Although the amount of data that can be gathered and examined is huge, more data and more intense focus on that data is not always the best course for a business. Schonthal cites the Netflix Prize, a $1 million offering the company made in hopes of improving the results of its movie recommendation algorithm by 10 percent. After several years of work by various research teams, that objective was reached and the prize awarded—but the algorithm was so complex the company never implemented it.
The prize-driven search for the algorithm had used 100 million anonymous movie ratings provided by Netflix customers. Nuances—customers who liked action films with lots of explosions, but didn’t like a lot of bloodshed, for example—proved hard to identify.
Netflix added user profiles to its customer accounts, which produced far greater improvement in the accuracy of movie recommendations.
After streaming video replaced mailed DVDs for customers, the company gained the ability to gather much more—and much more useful—information, such as what time of day customers watch a movie; at what point they pause, rewind or fast-forward; what device they use to view the movie; and what, if anything, they watch immediately afterward.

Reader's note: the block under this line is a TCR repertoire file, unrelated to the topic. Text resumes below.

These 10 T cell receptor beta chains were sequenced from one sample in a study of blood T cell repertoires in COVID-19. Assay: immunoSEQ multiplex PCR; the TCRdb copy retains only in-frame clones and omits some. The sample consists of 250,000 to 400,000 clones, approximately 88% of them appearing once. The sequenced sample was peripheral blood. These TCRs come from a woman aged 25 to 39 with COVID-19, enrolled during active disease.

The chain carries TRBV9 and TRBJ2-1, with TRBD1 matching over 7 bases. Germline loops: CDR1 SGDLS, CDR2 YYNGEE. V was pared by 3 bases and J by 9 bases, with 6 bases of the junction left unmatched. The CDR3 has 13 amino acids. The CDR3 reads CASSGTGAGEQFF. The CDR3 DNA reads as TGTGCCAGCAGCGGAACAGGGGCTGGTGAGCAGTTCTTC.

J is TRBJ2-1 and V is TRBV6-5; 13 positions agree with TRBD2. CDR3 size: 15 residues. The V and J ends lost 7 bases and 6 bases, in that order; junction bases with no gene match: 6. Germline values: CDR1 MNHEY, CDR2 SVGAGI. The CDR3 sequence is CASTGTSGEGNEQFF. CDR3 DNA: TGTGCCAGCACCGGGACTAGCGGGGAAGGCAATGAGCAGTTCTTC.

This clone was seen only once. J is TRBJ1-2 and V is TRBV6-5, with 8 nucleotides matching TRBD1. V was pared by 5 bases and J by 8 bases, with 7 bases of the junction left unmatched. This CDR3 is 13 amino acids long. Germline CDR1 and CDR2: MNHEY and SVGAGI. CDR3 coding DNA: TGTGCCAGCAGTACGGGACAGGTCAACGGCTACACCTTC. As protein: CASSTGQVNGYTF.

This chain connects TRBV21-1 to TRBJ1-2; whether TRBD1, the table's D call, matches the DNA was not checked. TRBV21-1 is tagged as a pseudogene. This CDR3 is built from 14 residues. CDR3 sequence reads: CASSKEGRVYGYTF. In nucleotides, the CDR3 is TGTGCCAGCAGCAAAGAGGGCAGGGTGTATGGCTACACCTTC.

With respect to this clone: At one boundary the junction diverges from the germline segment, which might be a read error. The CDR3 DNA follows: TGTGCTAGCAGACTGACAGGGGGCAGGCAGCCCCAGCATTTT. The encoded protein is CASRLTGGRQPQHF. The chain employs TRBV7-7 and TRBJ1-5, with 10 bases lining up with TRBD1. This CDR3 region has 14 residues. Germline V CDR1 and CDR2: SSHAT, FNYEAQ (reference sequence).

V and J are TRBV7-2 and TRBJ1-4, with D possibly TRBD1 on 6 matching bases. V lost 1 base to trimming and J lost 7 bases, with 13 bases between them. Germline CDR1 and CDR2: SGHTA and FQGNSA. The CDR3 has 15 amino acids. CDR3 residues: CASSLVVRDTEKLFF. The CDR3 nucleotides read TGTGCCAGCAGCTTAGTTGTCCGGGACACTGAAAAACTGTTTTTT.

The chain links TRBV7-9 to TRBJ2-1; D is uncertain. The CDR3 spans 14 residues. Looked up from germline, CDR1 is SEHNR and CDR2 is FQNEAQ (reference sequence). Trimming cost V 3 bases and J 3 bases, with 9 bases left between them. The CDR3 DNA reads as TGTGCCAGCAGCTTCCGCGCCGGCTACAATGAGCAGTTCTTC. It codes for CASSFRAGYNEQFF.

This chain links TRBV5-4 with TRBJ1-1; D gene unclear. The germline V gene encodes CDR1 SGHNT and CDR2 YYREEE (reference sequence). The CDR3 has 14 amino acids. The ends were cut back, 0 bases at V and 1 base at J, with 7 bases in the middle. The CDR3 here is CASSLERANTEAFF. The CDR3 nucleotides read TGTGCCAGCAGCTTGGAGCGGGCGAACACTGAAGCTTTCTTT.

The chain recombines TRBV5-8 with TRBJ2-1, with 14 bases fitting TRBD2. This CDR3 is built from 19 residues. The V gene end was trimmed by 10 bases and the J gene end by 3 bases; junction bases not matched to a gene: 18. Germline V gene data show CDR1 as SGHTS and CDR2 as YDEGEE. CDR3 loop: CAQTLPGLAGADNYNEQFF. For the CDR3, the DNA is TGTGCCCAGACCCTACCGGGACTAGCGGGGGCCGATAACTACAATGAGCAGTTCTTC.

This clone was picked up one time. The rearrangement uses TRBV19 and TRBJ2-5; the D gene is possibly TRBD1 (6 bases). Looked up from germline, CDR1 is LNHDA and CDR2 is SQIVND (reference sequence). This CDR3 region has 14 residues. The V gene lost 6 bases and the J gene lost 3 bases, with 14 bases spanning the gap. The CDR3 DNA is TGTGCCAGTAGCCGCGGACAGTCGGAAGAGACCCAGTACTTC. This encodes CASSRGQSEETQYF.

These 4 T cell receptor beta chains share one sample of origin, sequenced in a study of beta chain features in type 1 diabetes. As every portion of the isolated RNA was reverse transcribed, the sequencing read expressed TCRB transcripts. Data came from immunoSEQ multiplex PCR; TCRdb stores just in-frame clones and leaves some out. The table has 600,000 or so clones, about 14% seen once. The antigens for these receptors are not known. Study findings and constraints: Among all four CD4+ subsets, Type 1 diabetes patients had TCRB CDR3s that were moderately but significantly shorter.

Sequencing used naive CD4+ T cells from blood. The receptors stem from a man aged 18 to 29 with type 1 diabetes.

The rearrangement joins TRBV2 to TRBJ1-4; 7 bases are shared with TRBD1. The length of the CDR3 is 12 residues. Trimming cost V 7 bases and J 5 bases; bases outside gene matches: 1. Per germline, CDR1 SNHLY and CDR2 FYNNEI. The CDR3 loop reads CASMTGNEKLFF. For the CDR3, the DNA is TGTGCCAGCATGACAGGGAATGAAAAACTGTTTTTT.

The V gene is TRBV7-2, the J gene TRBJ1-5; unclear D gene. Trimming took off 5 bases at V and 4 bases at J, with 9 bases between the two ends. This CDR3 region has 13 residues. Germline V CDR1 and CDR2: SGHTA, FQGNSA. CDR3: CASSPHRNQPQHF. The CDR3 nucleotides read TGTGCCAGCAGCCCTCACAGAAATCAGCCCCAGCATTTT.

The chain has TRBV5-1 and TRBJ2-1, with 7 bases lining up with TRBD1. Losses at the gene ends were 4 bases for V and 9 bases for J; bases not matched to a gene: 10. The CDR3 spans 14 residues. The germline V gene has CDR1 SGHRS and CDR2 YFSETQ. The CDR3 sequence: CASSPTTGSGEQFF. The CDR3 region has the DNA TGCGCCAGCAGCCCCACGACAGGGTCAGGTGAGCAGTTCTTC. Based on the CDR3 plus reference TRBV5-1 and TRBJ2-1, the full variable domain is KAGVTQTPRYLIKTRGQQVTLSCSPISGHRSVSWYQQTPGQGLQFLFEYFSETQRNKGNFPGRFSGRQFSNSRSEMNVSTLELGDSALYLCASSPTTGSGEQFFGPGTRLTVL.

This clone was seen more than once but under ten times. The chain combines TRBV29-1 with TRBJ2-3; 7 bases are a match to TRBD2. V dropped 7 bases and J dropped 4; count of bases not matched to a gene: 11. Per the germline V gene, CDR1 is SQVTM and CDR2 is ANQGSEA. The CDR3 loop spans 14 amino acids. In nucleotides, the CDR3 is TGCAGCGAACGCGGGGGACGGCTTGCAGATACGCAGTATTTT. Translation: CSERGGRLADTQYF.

Companies make the best use of analytics when it is driven by their business needs, not by the technology itself, as entrancing as that technology may be. In a McKinsey & Company white paper, Shilpa Aggarwal and Nimal Manuel note that analytics should not be “trawl fishing,” but “spear fishing” instead: “To get the greatest value from a stockpile of data, a targeted approach based on clear business cases generates more value than simply throwing out a wide net and hoping something valuable is found among the catch.”